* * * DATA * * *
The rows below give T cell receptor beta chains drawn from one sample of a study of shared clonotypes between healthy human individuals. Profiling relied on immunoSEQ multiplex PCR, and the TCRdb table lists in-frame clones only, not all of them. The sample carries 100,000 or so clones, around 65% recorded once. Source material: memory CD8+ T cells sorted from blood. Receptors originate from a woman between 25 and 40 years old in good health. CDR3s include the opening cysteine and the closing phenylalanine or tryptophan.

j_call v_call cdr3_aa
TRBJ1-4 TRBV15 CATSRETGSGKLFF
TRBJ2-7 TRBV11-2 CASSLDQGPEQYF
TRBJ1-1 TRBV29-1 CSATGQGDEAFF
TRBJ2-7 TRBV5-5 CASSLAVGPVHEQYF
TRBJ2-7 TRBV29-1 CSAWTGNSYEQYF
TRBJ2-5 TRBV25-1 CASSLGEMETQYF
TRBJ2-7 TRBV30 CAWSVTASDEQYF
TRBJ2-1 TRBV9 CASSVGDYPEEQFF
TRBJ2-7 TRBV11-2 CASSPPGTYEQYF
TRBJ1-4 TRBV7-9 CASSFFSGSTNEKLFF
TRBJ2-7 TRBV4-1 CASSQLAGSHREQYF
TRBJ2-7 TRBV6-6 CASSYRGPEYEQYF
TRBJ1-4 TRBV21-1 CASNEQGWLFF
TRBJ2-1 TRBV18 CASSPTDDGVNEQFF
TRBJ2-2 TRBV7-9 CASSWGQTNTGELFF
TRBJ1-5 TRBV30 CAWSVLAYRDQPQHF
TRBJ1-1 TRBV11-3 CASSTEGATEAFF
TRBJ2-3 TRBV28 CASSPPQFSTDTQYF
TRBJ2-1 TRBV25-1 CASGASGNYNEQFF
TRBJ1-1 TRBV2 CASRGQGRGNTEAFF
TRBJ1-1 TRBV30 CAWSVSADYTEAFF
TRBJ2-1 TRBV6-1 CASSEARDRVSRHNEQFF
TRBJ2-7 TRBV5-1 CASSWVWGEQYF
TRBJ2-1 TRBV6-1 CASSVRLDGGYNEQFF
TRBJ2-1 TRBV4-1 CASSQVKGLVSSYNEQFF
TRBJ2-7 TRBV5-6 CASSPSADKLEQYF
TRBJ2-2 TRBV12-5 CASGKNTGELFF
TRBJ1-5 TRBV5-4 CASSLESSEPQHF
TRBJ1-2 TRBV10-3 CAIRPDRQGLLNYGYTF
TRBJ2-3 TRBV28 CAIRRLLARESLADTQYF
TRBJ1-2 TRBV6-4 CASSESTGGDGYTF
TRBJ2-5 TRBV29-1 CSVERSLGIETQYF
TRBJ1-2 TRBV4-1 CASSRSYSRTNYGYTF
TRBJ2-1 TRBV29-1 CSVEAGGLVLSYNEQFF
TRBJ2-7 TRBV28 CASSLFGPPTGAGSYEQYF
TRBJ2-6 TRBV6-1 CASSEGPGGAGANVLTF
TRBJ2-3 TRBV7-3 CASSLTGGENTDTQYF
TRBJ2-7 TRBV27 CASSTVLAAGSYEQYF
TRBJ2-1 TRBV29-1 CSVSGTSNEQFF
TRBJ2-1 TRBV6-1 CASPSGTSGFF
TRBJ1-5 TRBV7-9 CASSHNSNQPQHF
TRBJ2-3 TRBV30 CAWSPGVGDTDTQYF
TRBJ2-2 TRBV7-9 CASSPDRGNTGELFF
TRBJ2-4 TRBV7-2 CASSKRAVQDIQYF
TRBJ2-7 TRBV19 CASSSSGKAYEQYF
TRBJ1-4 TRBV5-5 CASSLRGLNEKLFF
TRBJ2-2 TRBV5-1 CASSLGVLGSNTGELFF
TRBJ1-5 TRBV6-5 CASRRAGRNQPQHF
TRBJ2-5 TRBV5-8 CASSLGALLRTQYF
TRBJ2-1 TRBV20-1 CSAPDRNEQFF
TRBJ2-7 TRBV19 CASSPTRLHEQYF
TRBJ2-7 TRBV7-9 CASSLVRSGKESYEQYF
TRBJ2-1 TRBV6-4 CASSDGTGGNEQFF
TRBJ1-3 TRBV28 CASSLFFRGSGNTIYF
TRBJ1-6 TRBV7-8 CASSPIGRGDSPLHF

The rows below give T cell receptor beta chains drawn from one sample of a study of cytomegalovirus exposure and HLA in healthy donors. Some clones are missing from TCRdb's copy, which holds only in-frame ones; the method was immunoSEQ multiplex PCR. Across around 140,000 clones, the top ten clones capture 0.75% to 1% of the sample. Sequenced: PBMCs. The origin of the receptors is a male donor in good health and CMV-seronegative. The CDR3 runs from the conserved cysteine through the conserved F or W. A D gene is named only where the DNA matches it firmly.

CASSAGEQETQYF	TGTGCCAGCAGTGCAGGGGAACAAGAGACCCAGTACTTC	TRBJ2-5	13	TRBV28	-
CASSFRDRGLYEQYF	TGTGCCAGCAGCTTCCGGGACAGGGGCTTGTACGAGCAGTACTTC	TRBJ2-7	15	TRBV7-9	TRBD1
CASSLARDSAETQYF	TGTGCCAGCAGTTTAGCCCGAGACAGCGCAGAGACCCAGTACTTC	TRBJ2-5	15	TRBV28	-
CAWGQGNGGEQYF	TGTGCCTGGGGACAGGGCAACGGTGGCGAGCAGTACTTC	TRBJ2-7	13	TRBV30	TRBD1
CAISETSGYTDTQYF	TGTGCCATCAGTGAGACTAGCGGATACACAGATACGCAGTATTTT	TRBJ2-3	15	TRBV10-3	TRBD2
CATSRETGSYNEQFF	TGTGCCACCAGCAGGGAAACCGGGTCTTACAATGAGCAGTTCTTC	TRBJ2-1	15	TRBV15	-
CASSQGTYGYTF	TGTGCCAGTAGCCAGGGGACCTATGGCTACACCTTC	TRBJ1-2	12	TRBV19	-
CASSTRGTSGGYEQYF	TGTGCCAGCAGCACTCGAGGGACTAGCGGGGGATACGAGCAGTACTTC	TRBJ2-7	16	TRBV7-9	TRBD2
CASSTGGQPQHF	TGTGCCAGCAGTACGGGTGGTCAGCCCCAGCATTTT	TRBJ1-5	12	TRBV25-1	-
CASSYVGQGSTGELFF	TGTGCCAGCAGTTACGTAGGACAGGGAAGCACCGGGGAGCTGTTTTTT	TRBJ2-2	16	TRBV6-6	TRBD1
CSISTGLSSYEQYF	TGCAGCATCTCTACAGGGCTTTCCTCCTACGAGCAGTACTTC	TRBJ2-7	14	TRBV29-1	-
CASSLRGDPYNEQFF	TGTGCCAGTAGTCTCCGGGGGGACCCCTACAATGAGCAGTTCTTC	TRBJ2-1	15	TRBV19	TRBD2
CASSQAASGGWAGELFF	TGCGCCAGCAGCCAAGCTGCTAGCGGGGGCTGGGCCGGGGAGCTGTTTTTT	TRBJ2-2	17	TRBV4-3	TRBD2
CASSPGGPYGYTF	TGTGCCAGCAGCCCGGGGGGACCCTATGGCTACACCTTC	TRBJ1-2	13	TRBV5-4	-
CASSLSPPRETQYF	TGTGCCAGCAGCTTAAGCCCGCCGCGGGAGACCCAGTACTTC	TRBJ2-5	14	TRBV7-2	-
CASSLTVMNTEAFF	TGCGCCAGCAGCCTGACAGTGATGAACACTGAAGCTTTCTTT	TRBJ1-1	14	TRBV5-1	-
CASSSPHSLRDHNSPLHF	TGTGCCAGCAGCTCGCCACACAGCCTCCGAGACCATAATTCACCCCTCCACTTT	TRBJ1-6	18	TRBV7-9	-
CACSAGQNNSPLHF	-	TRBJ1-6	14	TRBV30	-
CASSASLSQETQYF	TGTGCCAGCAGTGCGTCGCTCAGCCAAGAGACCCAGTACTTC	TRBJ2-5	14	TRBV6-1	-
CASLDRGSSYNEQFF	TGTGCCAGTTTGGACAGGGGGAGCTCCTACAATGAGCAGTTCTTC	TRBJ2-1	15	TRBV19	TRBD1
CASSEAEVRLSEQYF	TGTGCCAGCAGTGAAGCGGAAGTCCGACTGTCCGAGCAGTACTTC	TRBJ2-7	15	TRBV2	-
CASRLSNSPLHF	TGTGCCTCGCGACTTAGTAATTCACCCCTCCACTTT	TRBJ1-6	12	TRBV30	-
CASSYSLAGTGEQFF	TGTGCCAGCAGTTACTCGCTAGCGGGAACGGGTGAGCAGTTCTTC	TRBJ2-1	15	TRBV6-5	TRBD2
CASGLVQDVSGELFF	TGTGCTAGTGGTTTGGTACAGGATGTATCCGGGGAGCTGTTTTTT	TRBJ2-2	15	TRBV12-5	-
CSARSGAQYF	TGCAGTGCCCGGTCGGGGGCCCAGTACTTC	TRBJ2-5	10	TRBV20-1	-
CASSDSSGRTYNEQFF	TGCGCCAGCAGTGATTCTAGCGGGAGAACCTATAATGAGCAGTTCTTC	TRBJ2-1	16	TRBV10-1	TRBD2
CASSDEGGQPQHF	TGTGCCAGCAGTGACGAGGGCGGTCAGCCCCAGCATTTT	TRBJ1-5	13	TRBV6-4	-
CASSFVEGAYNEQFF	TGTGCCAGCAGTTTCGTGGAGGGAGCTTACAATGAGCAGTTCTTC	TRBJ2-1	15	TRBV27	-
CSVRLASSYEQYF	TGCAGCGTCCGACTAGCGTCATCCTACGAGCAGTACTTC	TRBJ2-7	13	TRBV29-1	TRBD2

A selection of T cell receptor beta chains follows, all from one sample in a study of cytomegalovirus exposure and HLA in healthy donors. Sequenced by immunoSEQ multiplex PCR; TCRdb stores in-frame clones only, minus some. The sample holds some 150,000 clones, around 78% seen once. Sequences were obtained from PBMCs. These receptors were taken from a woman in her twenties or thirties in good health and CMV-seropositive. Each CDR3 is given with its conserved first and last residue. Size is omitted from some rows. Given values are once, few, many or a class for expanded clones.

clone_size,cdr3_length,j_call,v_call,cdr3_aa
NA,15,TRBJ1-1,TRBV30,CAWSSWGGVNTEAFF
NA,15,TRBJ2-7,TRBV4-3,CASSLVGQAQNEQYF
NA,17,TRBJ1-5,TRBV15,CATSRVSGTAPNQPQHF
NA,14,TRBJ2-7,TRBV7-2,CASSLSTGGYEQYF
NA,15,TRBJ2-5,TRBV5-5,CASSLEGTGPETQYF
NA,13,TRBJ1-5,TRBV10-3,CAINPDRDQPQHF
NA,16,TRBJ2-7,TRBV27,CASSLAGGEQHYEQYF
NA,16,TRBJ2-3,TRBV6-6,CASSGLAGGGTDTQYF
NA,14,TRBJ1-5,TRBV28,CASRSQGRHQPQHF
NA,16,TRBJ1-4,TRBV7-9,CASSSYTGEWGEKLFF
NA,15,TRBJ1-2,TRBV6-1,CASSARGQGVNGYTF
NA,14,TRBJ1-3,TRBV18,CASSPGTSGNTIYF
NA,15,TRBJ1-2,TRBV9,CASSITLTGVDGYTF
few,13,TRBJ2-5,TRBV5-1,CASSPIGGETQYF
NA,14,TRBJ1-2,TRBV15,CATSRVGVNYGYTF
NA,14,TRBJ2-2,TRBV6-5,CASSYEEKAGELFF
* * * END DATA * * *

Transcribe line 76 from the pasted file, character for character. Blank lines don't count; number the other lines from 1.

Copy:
CACSAGQNNSPLHF	-	TRBJ1-6	14	TRBV30	-